ARPA and the City of Elyria
This space will be utilized to share with Elyria residents how ARPA funds are being invested in our community. We invite you to return to this page regularly as details and plans will be updated here.
An Update from the Mayor’s Office
Mayor Whitfield took office in January 2020 on the heels of the City of Elyria losing two of its top five private employers. This left for a very bleak future for the city’s fiscal projections. Less than three months later the State of Ohio issued health orders to close schools and prohibit mass gatherings. This forced many businesses to close, which further complicated and put strains on our local economy. Because our municipal services are primarily funded by income tax revenue, our finance director predicted a 20% drop in our income tax revenue.
We immediately started to plan for the short and long term finances of the city of Elyria and how we might continue services.
The CARES act passed in March 2020 with additional stimulus in April 2020. Thankfully, this stimulus provided some breathing room for the city of Elyria.
By the end of 2020 the City of Elyria lost approximately 10% of its income tax revenue. We understood that many businesses were still being held together by the Paycheck Protection Program as well as other temporary stimulus packages. This meant that the City would be in the same boat for 2021 without a new stimulus with local government funding support.
We began writing letters to our congressional representatives requesting support and stood with other cities across Ohio and America requesting additional local government funds.
We were pleased when President Biden signed the American Rescue Plan Act into law in March of 2021. This act would provide $18.6 million in local government funding that would allow us to not only stabilize our government services, but also to support local businesses and nonprofits, and begin to dream about our future.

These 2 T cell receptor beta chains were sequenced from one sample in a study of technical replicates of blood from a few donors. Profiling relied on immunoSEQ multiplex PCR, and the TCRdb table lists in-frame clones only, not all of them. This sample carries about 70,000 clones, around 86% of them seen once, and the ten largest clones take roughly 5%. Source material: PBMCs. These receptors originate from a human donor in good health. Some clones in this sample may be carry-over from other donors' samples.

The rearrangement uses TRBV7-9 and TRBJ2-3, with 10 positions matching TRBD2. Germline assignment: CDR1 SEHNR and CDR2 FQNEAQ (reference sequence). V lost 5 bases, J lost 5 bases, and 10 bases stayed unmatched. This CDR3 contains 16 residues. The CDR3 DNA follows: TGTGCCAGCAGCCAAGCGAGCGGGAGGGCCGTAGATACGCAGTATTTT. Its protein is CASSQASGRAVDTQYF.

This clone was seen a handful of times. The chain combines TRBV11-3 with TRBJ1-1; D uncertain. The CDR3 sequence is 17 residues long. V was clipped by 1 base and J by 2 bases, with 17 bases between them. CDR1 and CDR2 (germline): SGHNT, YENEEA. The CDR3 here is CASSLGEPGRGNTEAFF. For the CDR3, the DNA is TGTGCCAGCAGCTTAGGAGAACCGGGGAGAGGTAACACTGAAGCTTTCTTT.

We issued a survey in May 2021 asking residents for input on how they would like to see us utilize this once-in-a-lifetime opportunity. The vast majority of respondents wanted to see the resources invested in the blighted legacy areas in our city (75%) as well as in our recreational programming for youth, seniors, and families (74%). This was followed by requests to provide aid to small businesses (67%), aid to nonprofits (58%), and to prevent layoffs in our city services (53%). These results were presented to the public and to city council.
As we awaited the funding to be secured we wanted to foster community engagement, especially in the areas that people said they wanted to see impact. We partnered with Case Western Reserve University and Kinetic by Windstream in October 2021 to host a “Hackathon.” This event saw Elyrians working with Case Western Reserve University students and faculty, along with others from around the world, to develop ideas and solutions that would benefit Elyria. The winners of those contests would receive cash prizes and assistance to further develop their ideas. The competition had various areas of focus such as a market for small businesses, a youth development program that incorporated dog training, and a small E-sports lounge where students can study as well as compete in E-sports. All participants were eligible to apply for ARPA funds for their ideas as long as it aligned with the ARPA guidance. Many of have since received funding and launched the execution of their ideas.
Between the fall of 2021 and the winter of 2022, we began our annual budget discussions and presented to City Council how we believed the funds should be allocated. Our Administration’s recommendations were as follows:
- $6 Million to General Government Services including Police and Fire.
- $1.5M to create an intergenerational community center as well as expand other Parks and Recreation programs.
- $1M to Sanitation to prevent an increase in sanitary fees for residents and stabilize the budget.
- $900K to Capital Expenses.
- $1M to support nonprofits providing essential services.
- $1M to support small business recovery.
- $7M towards community development including home repairs, small business development in qualified census tracts, and other community development initiatives.